June 27, 2013
Sanba formed as a tropical depression over the western Pacific Ocean on September 10, 2012, and strengthened to a typhoon by September 12. On September 13, 2012, the U.S. Navy’s Joint Typhoon Warning Center (JTWC) reported that Sanba had maximum sustained winds of 135 knots (250 kilometers per hour) and gusts up to 165 knots (305 kilometers per hour). Located roughly 600 nautical miles (1,100 kilometers) south of Kadena Air Base in Japan, the storm was headed for the Korean Peninsula. The Moderate Resolution Imaging Spectroradiometer (MODIS) on NASA’s Aqua satellite captured this natural-color image of Typhoon Sanba on September 13, 2012. Clouds from the typhoon extended over part of the Philippines (image lower left). The JTWC forecast that Sanba would strengthen slightly over the next 12 hours, with sustained winds reaching up to 140 knots (260 kilometers per hour). Credit: NASA image courtesy Jeff Schmaltz, LANCE MODIS Rapid Response Team at NASA GSFC. Caption by Michon Scott.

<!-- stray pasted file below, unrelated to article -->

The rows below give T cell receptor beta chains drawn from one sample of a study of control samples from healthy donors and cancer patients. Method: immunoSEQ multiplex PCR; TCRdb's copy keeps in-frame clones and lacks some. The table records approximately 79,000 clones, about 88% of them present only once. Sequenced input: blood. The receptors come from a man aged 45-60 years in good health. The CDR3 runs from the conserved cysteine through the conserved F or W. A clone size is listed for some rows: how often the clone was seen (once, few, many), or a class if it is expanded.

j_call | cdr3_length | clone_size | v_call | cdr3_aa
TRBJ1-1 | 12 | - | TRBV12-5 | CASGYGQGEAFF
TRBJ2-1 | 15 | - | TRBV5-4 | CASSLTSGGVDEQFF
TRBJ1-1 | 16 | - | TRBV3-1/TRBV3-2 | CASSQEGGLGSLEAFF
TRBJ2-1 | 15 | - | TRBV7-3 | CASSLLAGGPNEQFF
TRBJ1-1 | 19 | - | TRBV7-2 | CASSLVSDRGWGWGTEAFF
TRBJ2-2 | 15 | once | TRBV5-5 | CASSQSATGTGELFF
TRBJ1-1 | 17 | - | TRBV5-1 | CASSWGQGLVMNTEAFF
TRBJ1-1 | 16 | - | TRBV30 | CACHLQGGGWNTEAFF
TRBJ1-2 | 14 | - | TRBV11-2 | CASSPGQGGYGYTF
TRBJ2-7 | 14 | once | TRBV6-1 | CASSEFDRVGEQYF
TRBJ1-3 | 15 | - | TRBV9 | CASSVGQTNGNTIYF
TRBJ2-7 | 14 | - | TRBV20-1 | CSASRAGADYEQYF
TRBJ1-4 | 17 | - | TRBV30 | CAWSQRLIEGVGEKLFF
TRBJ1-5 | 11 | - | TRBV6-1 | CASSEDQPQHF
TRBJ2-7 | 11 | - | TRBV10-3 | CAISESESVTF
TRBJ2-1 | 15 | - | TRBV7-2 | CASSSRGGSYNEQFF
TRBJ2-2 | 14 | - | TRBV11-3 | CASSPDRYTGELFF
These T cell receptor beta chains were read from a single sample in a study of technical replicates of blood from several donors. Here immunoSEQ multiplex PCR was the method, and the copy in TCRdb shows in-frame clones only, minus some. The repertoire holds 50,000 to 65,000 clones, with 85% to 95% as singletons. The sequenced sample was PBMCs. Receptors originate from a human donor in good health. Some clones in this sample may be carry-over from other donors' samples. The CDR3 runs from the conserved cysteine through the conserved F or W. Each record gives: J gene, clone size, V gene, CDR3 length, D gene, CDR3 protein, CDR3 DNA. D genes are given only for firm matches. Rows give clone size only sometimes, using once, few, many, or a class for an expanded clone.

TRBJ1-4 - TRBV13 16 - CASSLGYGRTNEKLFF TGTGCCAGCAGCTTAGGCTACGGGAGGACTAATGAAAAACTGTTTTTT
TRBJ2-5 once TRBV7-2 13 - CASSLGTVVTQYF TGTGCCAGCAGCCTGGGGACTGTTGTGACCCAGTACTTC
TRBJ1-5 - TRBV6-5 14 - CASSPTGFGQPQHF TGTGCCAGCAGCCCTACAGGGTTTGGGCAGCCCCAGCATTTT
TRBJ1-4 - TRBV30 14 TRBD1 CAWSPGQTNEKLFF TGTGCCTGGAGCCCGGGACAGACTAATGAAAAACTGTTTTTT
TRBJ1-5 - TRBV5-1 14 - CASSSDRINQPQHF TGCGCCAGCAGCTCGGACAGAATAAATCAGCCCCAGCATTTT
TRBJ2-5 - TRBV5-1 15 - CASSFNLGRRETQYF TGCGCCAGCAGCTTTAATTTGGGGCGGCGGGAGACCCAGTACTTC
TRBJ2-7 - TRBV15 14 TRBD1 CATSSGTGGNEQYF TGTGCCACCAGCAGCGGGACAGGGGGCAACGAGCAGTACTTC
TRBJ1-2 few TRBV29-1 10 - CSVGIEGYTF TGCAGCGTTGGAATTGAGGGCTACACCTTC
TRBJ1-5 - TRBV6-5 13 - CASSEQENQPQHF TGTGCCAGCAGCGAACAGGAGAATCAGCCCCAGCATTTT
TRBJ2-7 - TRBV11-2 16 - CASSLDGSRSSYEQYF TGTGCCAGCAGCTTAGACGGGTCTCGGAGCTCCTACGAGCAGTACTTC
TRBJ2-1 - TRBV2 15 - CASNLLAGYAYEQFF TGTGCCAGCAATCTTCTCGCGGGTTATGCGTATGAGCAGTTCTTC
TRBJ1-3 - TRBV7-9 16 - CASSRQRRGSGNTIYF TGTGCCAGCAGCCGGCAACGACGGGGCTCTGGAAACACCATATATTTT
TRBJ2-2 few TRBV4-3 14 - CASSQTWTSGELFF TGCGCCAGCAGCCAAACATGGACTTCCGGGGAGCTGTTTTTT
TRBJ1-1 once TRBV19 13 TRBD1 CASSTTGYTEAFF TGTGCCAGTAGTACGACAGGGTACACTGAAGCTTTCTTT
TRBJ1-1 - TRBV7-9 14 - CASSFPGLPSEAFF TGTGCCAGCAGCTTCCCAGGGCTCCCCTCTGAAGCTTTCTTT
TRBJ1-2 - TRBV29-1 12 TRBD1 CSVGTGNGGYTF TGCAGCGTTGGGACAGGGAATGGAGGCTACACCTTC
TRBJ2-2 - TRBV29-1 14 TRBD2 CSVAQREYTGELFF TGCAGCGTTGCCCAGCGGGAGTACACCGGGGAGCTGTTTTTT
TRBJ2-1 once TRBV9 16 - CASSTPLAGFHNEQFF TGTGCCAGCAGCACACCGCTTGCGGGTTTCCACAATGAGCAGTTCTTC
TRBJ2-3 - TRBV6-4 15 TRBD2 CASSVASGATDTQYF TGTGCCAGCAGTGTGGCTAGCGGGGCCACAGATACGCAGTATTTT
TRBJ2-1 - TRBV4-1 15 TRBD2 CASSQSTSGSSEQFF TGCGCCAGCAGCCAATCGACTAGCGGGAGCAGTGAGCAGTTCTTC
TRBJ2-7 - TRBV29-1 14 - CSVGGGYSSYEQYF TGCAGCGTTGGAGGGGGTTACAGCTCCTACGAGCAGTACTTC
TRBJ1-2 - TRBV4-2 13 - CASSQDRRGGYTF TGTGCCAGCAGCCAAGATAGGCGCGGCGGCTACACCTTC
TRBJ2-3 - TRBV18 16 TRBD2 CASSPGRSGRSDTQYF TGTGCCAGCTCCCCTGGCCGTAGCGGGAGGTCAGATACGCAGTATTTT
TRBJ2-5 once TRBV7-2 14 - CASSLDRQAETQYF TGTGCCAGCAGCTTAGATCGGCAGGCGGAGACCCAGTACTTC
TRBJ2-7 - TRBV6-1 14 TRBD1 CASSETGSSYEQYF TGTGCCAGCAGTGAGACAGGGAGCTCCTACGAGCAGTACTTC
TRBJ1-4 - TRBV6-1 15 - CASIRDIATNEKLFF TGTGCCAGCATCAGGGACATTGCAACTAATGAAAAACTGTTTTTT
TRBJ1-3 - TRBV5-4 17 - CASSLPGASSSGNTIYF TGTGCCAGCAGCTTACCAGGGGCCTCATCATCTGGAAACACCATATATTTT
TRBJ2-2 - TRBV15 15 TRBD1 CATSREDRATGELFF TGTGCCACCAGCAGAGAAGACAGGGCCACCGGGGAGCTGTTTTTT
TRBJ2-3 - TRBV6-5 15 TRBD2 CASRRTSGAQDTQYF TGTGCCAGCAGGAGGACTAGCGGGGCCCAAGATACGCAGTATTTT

Topics: Environment, Disaster Accident, Atmospheric sciences, Meteorology, Typhoons, Weather, Joint Typhoon Warning Center, Pacific ocean